Monday, September 2, 2013

Thailand: Update--Justice Can Move Slowly for Foreigners Who Make "Bad" Choices Abroad

According to The Phuket Gazette and as a follow-up to my posting of July 31 entitled "Thailand: American Tourist, 51, Stabbed to Death by Musicians, Son Injured," most of our regular readers will recall that police in Krabi had arrested the three Thai musicians who reportedly stabbed to death US tourist  Bobby Ray Carter Jr., 51, and injured his son, Adam 27, when the elder Carter refused to stop singing while the musicians were on break. 

COMMENT: As I have mentioned in the past, justice in Thailand generally moves at a snail's pace, particularly where Thai nationals are the assailants or perpetrators of a crime.

On the other hand,  Judicial delays might very well have been influenced by extenuating circumstances in that Carter's "bad" choices contributed to his own demise, very possibly influenced by too much alcohol.

Even though the crime occurred well over a month ago, the three musicians have yet to be arraigned and all three remain on bail. 

Bobby Ray Carter, Jr. was pronounced dead shortly after he arrived at Krabi Hospital. Adam Carter, although suffering head injuries and a stab wound stemming from trying to help his father, recovered.

The three band members: Ratikorn Romin, 27, from Phang Nga; Nopanan Yoddecha, 26, from Krabi; and Sathid Somsa, 40, from Bangkok, remained at the scene and were subsequently arrested.

Hours after the alternation and death of Carter the elder, all three musicians acknowledged involvement in the brawl, but denied any intent to kill Carter.

As I have said so often in the past, particularly in light of my six years in living in Thailand and really understanding its culture, Thailand may well be the "Land of Smiles," yet the Thais expect foreigners to comply with their way of doing things and not cause trouble.

Otherwise, the "smiles" can very quickly turn "ugly."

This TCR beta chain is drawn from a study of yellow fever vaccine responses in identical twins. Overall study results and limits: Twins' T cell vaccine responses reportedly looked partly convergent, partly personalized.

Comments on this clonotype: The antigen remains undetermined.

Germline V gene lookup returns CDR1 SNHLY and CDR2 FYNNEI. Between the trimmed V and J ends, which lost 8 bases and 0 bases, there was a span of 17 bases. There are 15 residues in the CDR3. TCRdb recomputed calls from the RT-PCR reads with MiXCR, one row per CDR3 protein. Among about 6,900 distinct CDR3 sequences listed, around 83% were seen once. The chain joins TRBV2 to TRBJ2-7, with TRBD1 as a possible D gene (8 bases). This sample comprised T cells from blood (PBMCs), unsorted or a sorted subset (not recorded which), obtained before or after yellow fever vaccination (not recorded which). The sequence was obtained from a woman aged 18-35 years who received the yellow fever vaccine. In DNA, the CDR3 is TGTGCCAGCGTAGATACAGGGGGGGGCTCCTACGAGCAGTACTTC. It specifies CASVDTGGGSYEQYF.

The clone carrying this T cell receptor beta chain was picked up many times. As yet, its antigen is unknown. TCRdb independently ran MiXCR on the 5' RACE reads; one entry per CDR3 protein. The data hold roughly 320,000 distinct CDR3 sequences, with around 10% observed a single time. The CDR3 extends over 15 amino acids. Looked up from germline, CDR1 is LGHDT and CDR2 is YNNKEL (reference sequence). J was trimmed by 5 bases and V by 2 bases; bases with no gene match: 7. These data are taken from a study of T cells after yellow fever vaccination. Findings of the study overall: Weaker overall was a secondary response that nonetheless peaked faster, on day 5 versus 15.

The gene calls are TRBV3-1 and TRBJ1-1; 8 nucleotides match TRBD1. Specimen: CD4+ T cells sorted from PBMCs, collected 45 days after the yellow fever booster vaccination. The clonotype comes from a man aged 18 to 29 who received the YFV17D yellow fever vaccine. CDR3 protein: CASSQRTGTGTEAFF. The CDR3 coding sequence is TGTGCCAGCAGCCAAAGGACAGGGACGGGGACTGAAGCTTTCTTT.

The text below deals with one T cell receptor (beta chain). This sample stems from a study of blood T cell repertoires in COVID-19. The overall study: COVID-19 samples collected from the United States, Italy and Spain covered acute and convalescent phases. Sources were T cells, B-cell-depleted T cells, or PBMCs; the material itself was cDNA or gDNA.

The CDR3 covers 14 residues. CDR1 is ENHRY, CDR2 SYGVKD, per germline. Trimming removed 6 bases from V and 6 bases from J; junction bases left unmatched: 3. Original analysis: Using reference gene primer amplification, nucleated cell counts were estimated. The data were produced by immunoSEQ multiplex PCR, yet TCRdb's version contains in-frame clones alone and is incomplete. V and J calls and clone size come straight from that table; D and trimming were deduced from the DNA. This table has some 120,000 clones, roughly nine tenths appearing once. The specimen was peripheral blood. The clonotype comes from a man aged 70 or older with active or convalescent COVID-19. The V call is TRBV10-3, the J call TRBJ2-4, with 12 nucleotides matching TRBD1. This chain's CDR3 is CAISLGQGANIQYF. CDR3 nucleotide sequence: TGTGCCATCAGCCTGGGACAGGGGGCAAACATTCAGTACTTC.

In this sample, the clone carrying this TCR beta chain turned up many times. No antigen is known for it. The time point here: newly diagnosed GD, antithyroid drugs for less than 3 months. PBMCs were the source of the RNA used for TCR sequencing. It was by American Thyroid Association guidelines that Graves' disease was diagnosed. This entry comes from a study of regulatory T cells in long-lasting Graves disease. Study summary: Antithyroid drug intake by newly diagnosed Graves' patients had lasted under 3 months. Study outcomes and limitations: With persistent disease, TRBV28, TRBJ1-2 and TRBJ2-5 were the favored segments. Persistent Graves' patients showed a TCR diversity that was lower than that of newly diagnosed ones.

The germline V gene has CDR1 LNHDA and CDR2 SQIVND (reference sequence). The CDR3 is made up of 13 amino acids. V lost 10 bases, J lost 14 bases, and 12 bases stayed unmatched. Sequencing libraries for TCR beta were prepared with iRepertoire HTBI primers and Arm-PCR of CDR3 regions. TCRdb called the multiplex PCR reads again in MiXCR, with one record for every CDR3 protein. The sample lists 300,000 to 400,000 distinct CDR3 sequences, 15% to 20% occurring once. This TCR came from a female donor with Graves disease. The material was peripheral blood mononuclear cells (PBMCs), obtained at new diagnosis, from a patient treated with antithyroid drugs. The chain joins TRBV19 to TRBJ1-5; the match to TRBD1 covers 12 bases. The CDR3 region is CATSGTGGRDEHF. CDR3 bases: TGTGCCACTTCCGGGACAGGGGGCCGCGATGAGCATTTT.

When the dispute first occurred, Bobby Ray Carter knocked over the musicians' tip-box which infuriated the musicians, escalating the provocation. 

According to the musicians, they went outside to avoid a further engagement at which point Bobby Ray Carter followed them and knocked one of the musicians to the ground, which caused the injured musician to strike back with a metal object that happened to be handy, causing Carter to be stabbed in the process.

All three suspects were charged with inflicting bodily harm resulting in death and assault. Since the intervening time, though, the murder charge has been downgraded to manslaughter.

One police official has said that the three suspects have now been charged with causing death by inflicting injury upon the body of another person without intent to cause death.

Also, the weapon that was reportedly used to attack Carter had disappeared, thus resulting in the loss of key forensic evidence. 

To expedite proceedings, Bobby Ray’s son, Adam, was permitted to give his statement to the court on August 5-7 and then return home to Dallas, TX.

Adam’s pre-trial testimony also raised the issue of which translators may be used in documenting evidence, as the suspects refused a translator provided by the US Embassy in Bangkok.

In bringing the case to trial, the public prosecutor explained to the PHUKET GAZETTE that police have 84 days from the day the suspects are presented to the court to actually press formal charges.

Considering that the musician that was struck to the ground by Carter has confessed to his instinctive stabbing of the elder American, it is likely that he can expect a relatively sentence, particularly considering that he has complied with the conditions of his bail. 

If jail time is demanded, the suspects are likely to serve it at Krabi Prison, which incarcerates prisoners who receive sentences of 10 years or less. Prison terms are normally served in the province where the crime was committed.

Although the likelihood of a light sentence for those responsible for Carter's death may not be received well by the Carter family, the reality is that Carter persisted in "spoiling for a fight" even after he was asked to not sing while the musicians were on break.

In fact, the musicians retreated outside the saloon at which point one of them was knocked to the ground by Carter before he was forced into fighting back.

When you're in another country, my suggestion is that you "obey the law, don't get into fights and comply with requests from local nationals." Such conduct usually heads off real trouble and doesn't result in someone dying, as occurred in this case. 

It appears that from the facts available, Carter the elder may very well have played a contributing role in his own death as a result of "victim-precipitated choices that potentially may escalated violence against him."